3. If you need to go to the doctor’s office, emergency room, or any other health care facility, cover your mouth and nose with a facemask, if available and tolerable, or cover your mouth and nose with a tissue when coughing or sneezing. Let the facility’s staff know you are there because you think you may have the flu.

For more information on the 2010-11 flu season, visit www.cdc.gov/flu/

Lynette Summerill is an award-winning writer who lives in Scottsdale, Arizona. In addition to writing about cancer-related issues, she writes a blog, Nonsmoking Nation, which follows global tobacco news and events.

Add a Comment4 Comments

Thank you for your comment. I am so sorry to hear about your breast cancer. Too many of our sisters-- and a few of our brothers-- are living with this awful illness and it's high time we find a cure. Although most people certainly don't want to get influenza, a cold or other type of infection, I think most of us are not aware just how serious the flu can be. Unless you or someone very close to you battles cancer or another illness that weakens the immune system, either through the illness itself or the treatment, we can be ignorant or forget how life threatening something so common like a cold or flu are to cancer warriors. Thank you for sharing this reminder so we can all be more considerate and take a few simple steps to protect ourselves, our families and our neighbors. Thanks again for your comment.

September 25, 2010 - 7:54am

Lynette, I found your article to very informative and people certainly need to be reminded about what to do very frequently. I have recurrent breast cancer in my lungs, and when i had to be hsopitialized my Doctor informed the staff that anyone with an infection of any kind, or anyone who had recently received any kind of vaccination, could not be put in a room with me. As I am sure that you know this precaution is taken due to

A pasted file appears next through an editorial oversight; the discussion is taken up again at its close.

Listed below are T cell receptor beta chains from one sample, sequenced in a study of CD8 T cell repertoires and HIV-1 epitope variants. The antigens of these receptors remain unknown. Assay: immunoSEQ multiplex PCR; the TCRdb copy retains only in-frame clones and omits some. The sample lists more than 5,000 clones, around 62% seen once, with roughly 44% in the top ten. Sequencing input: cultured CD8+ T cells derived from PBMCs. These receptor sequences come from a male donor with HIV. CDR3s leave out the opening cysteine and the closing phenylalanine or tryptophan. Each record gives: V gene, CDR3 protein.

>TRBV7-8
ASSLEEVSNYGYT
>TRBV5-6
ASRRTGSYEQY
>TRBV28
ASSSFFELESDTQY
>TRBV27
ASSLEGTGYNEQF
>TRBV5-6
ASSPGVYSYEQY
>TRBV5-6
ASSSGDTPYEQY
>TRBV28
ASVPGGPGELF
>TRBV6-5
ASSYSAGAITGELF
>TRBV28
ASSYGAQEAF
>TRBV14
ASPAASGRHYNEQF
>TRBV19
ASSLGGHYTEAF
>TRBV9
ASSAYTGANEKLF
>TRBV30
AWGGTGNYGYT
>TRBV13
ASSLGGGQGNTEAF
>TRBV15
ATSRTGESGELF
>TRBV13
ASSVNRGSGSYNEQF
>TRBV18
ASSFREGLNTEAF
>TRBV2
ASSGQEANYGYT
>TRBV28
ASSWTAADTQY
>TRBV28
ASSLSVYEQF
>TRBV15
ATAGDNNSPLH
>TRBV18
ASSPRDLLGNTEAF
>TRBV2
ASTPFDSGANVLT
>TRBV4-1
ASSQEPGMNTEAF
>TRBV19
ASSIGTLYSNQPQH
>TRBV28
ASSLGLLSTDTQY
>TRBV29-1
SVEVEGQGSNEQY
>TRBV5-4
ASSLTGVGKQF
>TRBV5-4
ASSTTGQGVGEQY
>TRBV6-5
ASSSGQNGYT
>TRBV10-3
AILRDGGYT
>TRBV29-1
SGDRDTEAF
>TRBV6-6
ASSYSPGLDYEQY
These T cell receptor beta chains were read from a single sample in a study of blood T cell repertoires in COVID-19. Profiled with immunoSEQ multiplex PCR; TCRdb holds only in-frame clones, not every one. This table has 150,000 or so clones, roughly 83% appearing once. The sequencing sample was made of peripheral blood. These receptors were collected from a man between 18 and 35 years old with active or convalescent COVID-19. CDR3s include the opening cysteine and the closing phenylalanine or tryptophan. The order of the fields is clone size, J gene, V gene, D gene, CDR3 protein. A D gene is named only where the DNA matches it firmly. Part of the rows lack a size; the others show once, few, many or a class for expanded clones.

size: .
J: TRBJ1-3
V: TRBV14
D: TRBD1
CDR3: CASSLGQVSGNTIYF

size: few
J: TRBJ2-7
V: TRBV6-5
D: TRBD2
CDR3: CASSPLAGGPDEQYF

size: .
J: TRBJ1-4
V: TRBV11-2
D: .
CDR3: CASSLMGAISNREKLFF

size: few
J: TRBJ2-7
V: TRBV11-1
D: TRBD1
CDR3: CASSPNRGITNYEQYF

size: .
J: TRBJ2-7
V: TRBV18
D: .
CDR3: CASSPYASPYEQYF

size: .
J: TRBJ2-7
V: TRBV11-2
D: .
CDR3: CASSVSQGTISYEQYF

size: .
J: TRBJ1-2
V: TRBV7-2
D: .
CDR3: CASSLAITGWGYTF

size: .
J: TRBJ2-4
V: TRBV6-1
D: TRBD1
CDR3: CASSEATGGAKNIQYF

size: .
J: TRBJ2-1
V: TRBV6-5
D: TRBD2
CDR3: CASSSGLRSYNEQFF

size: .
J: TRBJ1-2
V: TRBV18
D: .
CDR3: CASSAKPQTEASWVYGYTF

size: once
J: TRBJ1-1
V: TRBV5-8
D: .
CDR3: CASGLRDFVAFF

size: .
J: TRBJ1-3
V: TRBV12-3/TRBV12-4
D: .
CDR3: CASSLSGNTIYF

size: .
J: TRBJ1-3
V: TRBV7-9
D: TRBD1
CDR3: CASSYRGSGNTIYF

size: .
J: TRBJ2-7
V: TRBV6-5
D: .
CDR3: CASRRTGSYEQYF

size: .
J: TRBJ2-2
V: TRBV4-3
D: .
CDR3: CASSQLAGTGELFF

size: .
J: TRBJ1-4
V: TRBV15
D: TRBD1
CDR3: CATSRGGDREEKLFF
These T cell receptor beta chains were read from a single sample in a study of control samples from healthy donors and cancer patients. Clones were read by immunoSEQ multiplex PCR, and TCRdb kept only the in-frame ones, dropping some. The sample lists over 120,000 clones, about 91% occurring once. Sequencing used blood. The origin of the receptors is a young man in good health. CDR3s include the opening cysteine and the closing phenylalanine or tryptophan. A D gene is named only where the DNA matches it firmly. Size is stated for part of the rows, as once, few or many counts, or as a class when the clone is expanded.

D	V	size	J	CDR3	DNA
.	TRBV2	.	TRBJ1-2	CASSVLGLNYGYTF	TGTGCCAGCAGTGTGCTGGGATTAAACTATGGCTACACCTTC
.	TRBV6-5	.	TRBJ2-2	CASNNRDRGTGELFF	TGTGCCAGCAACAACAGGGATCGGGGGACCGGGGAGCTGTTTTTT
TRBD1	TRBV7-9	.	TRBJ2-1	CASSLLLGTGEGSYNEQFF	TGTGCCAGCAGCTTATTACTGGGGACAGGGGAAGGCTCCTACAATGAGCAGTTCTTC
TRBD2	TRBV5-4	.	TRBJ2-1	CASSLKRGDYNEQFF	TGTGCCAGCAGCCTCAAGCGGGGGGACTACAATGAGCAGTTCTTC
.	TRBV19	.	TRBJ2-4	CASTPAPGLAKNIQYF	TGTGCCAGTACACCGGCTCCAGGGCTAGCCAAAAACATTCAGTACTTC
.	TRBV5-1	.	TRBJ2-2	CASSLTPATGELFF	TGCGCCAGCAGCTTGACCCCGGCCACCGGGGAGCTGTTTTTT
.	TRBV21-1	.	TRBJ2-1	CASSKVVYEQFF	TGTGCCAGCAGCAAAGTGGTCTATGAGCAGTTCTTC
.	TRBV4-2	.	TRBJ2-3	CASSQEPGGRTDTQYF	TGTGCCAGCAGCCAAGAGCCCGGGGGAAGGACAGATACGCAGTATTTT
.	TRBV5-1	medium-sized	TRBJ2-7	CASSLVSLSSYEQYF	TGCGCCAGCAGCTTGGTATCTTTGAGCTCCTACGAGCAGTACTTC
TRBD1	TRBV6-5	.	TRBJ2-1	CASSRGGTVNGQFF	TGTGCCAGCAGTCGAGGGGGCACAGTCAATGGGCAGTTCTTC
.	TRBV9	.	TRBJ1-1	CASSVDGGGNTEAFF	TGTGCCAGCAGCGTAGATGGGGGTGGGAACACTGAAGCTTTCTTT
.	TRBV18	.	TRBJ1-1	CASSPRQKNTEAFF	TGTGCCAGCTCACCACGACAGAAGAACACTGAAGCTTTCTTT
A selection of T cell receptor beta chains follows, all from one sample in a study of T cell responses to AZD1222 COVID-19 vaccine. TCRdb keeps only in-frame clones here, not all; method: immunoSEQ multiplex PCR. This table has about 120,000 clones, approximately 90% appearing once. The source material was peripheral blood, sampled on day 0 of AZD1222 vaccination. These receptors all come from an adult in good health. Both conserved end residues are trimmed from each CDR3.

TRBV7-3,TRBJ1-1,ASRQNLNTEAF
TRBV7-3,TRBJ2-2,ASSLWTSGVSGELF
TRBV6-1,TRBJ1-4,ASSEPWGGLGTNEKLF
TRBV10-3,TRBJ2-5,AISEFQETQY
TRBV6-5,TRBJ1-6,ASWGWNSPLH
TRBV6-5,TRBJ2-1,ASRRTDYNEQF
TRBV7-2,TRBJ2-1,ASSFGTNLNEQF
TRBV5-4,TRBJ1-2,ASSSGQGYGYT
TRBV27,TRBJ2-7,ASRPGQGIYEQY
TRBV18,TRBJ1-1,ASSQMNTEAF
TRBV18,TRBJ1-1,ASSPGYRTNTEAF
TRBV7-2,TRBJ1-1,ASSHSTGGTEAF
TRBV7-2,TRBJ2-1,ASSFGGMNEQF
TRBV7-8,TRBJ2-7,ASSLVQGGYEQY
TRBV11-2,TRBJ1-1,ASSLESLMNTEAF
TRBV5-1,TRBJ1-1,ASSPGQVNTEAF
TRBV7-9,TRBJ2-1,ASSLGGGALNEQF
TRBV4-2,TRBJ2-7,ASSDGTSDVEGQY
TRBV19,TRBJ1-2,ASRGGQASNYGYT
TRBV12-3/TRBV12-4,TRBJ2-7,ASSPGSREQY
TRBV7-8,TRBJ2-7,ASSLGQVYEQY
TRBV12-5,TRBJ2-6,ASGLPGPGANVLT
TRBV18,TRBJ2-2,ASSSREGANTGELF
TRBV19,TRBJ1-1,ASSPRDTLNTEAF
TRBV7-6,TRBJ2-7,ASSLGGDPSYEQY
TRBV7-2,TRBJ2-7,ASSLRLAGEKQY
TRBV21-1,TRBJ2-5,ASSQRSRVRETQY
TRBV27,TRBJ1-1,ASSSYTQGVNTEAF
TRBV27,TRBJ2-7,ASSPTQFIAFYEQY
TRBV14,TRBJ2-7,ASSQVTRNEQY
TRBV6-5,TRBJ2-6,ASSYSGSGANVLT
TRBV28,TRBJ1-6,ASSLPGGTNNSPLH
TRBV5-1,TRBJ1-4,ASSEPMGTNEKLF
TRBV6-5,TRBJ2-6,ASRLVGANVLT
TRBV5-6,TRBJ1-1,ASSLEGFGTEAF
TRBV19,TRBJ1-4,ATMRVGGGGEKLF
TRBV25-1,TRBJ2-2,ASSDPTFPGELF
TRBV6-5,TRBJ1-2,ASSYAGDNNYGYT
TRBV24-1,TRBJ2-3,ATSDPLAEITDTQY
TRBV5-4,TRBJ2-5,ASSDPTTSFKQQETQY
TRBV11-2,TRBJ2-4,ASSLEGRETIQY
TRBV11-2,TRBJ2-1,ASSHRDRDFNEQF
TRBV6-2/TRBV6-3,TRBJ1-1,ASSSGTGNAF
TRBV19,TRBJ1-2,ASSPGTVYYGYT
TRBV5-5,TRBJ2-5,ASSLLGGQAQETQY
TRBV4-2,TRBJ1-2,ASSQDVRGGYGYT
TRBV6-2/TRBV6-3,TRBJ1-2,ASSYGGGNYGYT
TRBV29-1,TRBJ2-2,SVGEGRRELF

being treateds with Chemotherapy wipes out your immune system and leaves you highly susceptible to any and all kinds of illnesses. Sincerely,Lioness111

September 25, 2010 - 6:15am

Thank you for your comment Pat. I think a lot of times people don't realize just how many people are out there that could be gravely harmed by a simple virus. And many people don't understand just how easy it is to spread something like a cold or flu. We should all wash our hands more often and be cautious about touching our faces prior to washing our hands. I agree with you. if you are sick, you should stay home as much as possible and not expose others. Also, more people should consider getting vaccinated. That is the single most important public effort to prevent an influenza epidemic or pandemic.

September 16, 2010 - 8:10am
Expert HERWriter Guide Blogger

Lynette - Thanks so much for this informative, helpful information about the flu and the complications that can affect those of us with cancer. I have sometimes found it difficult to avoid adults and children who go out in public with the flu during the flu season, and wish people would be more considerate about the impact they could have on others. It's good to know what we can do to protect ourselves when they're not.

September 7, 2010 - 5:26pm
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We value and respect our HERWriters' experiences, but everyone is different. Many of our writers are speaking from personal experience, and what's worked for them may not work for you. Their articles are not a substitute for medical advice, although we hope you can gain knowledge from their insight.